The Imitation Game: The Enigma Machine

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The Enigma machine was developed at the end of World War I by a German engineer, named Arthur Scherbius, and was most famously used to encode messages within the German military before and during World War II. (Mental floss).

All german messages were crypted using enigma and send via radio which was very easily accessible. In the past , code breakers were linguistic specialist but this code was ultimately cracked by mathematicians. (Enigma Machine Labelled)
I had first heard about the Enigma code while studying history but it had interested me after watching the Imitation Game recently. In the movie , they showed how this ‘unbreakable’ code with “million million million”
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The code settings were given to the generals and told them the individual settings for each day of the month. Even if the Allies had managed to get the paper with the codes , after a month they would no longer be able to decrypt the messages. “Key Sheets were extremely closely guarded and were printed in soluble ink. If it ever looked as though a Key Sheet might be captured by the Allies, German soldiers would dip it in water and wash off all the information” (Plus magazine)

(Plus magazine)
How enigma was solved
Initial Idea – Rejewski’s Theorem
It was the poles who first started solving enigma. Rejewski used a mathematical theorem—that two permutations are conjugate if and only if they have the same cycle structure—that one mathematics professor has since described as "the theorem that won World War II." (Solving Enigmas Wiring)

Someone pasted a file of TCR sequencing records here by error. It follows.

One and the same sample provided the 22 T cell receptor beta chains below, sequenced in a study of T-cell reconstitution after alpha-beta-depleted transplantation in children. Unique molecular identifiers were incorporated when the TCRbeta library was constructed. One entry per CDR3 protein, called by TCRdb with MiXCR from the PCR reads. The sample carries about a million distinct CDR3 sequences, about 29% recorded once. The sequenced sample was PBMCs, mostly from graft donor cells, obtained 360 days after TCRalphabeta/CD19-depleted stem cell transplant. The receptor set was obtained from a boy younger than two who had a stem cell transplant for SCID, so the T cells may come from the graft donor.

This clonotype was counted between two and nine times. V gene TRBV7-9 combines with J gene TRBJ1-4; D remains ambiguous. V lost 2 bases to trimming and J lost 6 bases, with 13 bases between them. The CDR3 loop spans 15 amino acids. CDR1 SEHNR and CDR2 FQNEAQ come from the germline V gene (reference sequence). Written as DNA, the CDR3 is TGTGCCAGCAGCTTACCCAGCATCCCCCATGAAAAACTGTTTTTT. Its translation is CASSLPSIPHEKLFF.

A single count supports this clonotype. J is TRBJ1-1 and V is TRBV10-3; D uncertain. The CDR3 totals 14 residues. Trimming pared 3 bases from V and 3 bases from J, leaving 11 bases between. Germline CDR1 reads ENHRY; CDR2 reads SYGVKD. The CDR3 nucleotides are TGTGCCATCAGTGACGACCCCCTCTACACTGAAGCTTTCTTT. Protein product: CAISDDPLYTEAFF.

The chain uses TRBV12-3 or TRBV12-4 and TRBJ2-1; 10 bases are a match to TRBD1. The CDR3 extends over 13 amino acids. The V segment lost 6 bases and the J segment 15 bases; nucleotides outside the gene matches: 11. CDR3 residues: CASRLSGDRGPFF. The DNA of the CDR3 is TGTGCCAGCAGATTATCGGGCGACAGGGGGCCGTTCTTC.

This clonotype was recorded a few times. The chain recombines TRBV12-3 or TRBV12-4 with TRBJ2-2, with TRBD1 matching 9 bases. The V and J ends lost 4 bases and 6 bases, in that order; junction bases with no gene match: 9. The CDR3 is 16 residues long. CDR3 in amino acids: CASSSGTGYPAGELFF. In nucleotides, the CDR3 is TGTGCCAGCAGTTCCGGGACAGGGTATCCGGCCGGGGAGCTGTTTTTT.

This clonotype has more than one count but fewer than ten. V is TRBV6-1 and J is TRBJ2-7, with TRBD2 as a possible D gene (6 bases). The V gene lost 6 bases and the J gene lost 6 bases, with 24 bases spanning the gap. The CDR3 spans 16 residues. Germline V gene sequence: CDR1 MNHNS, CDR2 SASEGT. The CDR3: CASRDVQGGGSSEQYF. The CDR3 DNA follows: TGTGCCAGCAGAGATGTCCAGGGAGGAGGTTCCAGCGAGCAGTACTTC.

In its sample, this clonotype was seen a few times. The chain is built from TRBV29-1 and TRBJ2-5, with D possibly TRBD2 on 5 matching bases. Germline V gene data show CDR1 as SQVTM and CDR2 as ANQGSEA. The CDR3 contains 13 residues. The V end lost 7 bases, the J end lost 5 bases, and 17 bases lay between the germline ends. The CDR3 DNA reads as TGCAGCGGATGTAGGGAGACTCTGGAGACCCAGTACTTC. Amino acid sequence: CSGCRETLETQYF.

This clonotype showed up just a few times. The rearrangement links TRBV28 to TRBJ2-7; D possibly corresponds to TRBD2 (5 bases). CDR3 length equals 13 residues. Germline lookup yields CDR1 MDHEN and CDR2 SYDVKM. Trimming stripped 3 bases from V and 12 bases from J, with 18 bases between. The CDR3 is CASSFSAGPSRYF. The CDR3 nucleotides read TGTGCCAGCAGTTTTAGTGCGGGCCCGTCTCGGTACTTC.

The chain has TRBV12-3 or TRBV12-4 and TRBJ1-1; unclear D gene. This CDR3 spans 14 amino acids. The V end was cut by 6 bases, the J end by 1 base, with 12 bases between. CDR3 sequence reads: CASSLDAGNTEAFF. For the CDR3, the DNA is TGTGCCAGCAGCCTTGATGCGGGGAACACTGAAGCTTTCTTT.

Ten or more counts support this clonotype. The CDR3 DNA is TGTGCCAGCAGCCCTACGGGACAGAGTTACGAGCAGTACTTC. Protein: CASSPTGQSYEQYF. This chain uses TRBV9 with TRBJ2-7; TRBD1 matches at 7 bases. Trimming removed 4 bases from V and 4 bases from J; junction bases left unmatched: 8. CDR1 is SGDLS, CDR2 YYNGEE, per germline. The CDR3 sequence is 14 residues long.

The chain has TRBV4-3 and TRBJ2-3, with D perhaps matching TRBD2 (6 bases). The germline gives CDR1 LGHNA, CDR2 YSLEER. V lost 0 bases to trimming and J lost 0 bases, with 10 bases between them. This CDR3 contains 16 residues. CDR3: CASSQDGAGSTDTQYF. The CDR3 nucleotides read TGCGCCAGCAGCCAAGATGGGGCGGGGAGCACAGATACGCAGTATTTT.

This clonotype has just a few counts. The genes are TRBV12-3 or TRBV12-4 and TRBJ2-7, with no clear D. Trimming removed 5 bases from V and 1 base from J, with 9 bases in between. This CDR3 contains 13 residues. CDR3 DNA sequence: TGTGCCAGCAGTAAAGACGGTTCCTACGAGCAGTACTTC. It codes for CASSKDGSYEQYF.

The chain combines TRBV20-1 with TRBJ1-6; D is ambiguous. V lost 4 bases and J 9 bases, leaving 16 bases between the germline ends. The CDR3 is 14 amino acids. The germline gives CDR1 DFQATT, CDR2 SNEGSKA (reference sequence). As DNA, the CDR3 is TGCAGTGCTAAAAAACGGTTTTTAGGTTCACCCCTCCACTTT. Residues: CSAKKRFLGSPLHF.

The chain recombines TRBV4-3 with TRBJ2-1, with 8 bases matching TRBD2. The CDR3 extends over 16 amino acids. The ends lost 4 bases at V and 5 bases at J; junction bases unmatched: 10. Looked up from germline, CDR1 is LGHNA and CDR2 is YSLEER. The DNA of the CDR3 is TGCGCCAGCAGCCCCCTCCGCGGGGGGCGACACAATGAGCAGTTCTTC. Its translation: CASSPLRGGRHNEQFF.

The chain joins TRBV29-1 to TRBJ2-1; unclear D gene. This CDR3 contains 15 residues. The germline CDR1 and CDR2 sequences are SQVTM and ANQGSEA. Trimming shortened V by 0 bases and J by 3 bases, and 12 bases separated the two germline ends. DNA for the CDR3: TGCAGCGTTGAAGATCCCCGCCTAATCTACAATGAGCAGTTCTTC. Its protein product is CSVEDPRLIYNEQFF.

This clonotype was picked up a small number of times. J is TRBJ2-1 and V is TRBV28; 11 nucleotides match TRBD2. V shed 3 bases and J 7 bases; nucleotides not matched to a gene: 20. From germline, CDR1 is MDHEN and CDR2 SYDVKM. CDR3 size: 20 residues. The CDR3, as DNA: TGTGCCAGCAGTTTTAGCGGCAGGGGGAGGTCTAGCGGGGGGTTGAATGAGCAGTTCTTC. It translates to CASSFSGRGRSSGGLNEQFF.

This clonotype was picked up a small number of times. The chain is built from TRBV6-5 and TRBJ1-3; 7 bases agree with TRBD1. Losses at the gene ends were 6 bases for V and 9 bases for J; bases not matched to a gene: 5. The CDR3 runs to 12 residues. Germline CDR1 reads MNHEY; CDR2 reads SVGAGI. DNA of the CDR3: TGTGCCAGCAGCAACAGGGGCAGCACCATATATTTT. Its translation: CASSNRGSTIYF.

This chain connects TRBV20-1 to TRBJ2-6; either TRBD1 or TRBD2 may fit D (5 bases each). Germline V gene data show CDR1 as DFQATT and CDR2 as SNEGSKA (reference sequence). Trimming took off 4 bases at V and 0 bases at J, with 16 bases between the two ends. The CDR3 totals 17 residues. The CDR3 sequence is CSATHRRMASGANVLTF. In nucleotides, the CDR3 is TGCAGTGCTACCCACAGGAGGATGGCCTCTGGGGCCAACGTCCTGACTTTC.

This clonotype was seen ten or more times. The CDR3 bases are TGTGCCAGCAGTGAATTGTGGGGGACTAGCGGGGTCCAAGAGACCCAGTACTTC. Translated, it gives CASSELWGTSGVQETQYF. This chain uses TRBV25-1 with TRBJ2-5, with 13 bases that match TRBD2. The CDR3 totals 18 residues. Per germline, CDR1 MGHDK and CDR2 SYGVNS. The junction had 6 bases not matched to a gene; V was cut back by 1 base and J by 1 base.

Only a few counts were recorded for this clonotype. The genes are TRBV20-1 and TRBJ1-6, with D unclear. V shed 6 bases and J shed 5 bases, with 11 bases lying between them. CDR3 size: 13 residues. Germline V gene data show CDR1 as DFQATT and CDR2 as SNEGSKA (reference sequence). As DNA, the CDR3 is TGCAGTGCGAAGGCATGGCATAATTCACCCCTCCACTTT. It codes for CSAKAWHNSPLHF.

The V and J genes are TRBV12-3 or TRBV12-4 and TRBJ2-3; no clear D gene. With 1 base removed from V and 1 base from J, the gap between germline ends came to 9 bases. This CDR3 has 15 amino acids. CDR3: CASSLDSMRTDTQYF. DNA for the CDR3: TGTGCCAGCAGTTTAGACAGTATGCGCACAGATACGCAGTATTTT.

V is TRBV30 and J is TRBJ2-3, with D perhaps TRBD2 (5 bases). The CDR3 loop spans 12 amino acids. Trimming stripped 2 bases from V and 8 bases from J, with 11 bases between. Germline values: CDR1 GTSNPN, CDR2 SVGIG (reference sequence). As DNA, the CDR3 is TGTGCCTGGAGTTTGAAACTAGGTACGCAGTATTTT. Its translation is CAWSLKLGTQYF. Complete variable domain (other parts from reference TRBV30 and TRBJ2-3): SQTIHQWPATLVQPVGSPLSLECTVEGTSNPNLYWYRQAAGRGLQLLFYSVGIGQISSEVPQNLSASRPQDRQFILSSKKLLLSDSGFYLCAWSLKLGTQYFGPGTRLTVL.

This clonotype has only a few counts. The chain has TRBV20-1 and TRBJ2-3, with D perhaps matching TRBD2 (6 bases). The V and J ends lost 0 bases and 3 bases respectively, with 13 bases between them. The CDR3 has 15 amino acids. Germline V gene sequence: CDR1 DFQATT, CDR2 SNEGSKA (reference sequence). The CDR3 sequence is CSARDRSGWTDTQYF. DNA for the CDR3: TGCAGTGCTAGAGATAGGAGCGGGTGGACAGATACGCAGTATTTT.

The radio operators would code the first 6 letters in the global settings of the settings for the rest of the message. The first six letters would be a repitition of three letters
e.g. XYZXYZ and the coded message would be ABCDEF
As the code was a repitition of itself Rejewski deduced that
X was A and three letters later X was
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However , if a letter could not be encrypted to itself it would dramatically reduce the number of possibilities. This was the flaw in Enigma.

But if a letter could not be attached to itself , these are permutations where a number cannot stay in its original place called derangements. In order to express this simply we use letters instead of letters and just three letters.

For normal permutations the number of possibilities would be 3! = 6

The list of permutations are tabulated as shown abc acb bac bca cab cba

The number of possibilities are reduced to just 2 as the bolded words all have letters in its original position . This had reduced the number of possible arrangments in enigma which allowed the code to be broken within a realistic time.

For n=3 the number of derrangements notated as !n is only 2
To calculate the number of derangements of enigma . let n=the number of letters=26

And D=Derangement of

Since no number can return to its original place, the number of derangements is given as the subfactorial . !n is the notation of derrangements for n

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